We frequently discuss the revolutionary impact of artificial intelligence (AI) as numerous entities, ranging from governments to corporations, rush to harness AI in various sectors like recruitment, policing, criminal justice, healthcare, product development, and marketing. Generative tools such as Chat GPT have also become a staple in our daily digital interactions. However, Ruhi Khan, a researcher at the London School of Economics (LSE) Economic and Social Research Council (ESRC), casts a spotlight on a critical issue: despite the strides in AI, its embedded gender and racial biases significantly endanger women. Khan is championing a worldwide feminist movement to confront these challenges by promoting awareness, inclusivity, and regulatory measures.
But does AI genuinely harbor gender biases? Khan puts this to the test with a simple experiment on Google Translate, inputting sentences with gender-neutral pronouns and analyzing the translation outcomes.
She noted particular biases in translations from Hindi to English, which is not an isolated case. Similar biases are evident in translations from other languages, such as Hungarian to English, indicating a pervasive issue.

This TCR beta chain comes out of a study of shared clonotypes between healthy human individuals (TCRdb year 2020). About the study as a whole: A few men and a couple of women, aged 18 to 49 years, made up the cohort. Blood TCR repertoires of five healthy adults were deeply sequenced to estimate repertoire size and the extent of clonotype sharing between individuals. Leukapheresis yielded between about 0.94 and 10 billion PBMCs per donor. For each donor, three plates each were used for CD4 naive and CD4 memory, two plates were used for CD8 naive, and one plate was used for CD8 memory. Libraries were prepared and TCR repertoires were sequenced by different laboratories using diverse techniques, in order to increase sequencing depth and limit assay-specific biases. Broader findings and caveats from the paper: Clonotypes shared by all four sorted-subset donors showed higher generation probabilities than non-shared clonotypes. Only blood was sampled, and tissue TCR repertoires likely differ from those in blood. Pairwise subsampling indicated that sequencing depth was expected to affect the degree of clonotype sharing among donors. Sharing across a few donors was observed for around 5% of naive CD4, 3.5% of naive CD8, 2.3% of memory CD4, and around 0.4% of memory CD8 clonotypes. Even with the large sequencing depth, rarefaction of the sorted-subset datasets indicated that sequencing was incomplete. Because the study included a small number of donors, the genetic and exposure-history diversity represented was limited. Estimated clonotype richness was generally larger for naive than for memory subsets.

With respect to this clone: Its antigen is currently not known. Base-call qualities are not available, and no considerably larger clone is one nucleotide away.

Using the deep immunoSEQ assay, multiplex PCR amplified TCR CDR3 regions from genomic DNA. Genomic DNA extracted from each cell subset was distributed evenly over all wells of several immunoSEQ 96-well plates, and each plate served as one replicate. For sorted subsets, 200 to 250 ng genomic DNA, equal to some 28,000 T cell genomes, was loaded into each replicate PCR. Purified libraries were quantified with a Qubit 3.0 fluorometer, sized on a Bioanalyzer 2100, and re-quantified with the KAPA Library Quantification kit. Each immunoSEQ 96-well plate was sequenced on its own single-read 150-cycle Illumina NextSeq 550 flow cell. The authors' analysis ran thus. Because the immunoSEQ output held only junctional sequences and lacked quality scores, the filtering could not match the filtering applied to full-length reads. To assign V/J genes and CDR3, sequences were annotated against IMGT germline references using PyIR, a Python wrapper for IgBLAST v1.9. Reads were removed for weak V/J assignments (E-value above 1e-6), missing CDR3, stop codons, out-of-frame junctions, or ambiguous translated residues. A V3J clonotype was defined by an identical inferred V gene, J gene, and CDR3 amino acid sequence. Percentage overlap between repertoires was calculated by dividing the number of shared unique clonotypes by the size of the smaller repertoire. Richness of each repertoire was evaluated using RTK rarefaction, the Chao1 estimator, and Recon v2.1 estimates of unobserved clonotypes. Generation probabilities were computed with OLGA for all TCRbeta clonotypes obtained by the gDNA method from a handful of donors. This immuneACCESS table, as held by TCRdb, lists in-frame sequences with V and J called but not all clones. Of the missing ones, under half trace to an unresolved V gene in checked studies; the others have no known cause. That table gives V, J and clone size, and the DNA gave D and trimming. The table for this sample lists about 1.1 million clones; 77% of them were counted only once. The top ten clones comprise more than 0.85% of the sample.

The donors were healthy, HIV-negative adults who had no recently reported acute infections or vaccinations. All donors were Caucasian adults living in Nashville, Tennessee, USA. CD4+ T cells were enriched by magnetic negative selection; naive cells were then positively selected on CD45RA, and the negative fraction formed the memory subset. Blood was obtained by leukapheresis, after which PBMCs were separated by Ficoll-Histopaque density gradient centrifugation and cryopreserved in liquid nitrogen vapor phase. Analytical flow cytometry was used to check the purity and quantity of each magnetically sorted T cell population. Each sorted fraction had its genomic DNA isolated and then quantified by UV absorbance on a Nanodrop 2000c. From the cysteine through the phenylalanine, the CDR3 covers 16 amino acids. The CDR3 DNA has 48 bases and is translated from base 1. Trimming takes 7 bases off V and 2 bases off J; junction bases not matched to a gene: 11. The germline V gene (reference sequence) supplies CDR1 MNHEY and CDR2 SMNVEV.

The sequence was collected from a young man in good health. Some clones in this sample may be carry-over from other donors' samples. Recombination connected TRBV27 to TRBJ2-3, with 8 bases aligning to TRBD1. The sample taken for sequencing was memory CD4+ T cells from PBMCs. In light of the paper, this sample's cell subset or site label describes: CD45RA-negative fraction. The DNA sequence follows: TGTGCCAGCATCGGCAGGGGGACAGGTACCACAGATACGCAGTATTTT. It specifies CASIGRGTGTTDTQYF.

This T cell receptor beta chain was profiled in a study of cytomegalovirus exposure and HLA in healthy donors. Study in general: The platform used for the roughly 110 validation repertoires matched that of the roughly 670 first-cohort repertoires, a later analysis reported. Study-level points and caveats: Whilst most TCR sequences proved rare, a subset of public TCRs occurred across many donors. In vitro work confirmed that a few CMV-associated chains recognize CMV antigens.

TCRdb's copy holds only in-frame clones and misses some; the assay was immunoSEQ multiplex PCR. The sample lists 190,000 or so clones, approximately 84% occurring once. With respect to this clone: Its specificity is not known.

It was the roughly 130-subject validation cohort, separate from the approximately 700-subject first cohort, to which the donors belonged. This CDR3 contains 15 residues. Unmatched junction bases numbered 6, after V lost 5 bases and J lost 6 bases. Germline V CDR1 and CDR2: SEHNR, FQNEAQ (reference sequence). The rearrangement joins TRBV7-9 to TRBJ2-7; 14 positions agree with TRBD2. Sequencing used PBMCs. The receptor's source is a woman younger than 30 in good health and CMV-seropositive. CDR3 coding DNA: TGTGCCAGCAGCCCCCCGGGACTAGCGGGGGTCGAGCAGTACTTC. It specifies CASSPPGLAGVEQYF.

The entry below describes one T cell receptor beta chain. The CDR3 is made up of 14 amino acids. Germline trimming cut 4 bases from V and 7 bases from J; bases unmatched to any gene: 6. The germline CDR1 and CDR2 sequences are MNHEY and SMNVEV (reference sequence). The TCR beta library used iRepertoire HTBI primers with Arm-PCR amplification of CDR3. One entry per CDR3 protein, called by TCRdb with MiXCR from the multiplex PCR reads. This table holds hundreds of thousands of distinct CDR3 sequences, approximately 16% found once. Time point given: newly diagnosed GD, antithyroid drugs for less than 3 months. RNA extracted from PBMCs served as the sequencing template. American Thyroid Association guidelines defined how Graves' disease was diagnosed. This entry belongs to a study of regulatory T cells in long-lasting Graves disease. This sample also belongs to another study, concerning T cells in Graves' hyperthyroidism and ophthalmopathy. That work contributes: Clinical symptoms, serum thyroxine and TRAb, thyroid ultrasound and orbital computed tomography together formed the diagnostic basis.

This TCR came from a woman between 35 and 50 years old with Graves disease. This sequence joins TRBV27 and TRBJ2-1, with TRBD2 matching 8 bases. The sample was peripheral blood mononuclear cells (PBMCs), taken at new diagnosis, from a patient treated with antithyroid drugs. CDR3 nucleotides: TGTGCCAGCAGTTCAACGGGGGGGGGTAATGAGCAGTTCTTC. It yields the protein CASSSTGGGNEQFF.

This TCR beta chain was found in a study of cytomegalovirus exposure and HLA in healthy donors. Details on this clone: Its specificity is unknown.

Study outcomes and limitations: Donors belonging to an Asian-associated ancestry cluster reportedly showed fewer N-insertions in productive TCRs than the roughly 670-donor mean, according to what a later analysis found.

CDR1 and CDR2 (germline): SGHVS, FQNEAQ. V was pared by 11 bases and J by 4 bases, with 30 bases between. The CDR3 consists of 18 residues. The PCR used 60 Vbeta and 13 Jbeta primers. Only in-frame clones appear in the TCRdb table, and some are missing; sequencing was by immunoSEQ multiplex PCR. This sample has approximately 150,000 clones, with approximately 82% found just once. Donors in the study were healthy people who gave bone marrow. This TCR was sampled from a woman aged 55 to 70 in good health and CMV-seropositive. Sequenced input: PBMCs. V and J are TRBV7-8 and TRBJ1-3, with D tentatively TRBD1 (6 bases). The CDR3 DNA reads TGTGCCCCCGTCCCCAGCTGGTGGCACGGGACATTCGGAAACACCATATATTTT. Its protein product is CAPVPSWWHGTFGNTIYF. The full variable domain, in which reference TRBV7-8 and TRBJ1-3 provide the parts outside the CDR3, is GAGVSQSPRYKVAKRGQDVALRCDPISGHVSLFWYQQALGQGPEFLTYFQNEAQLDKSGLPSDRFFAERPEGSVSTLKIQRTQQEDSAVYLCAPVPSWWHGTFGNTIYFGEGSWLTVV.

The problem might lie in Natural Language Processing (NLP), where societal stereotypes could be perpetuated by biases ingrained in the training data used by programmers. These biases could inadvertently link gender to specific professions, roles, or behaviors, further cementing these stereotypes within the system.
Khan illustrates the manifestation of AI’s gender bias across various domains. In the recruitment sector, AI algorithms might unintentionally perpetuate historical gender biases, sidelining female candidates. A case in point is Amazon’s discovery that its recruitment software was biased towards male candidates based on a decade’s worth of predominantly male-submitted resumes, inadvertently learning to favor males over females. In healthcare, AI diagnostic systems may not be adequately sensitive to female patients’ symptoms due to a historical focus on male subjects in research and testing. This leads to disparities in healthcare advice, where men might be promptly directed to emergency services while women receive suggestions for stress relief or to seek depression counseling at a later time. In automotive safety, the design of safety equipment like seatbelts and airbags has historically been based on male data, neglecting women’s unique physiological makeup and potentially increasing their risk in traffic accidents.
Acknowledging these issues is the initial step toward change.
These problems are not random but are rooted in the data sets employed in AI and machine learning system development, which often lack diversity and mirror historical gender biases and stereotypes. Khan advocates for a novel movement, encouraging women from diverse backgrounds globally to actively engage in AI training, shifting from silent observers to proactive participants. Women should not merely consume technology but should shape it. Through education, engagement, and advocacy, we can steer AI towards a path of fairness and inclusiveness.
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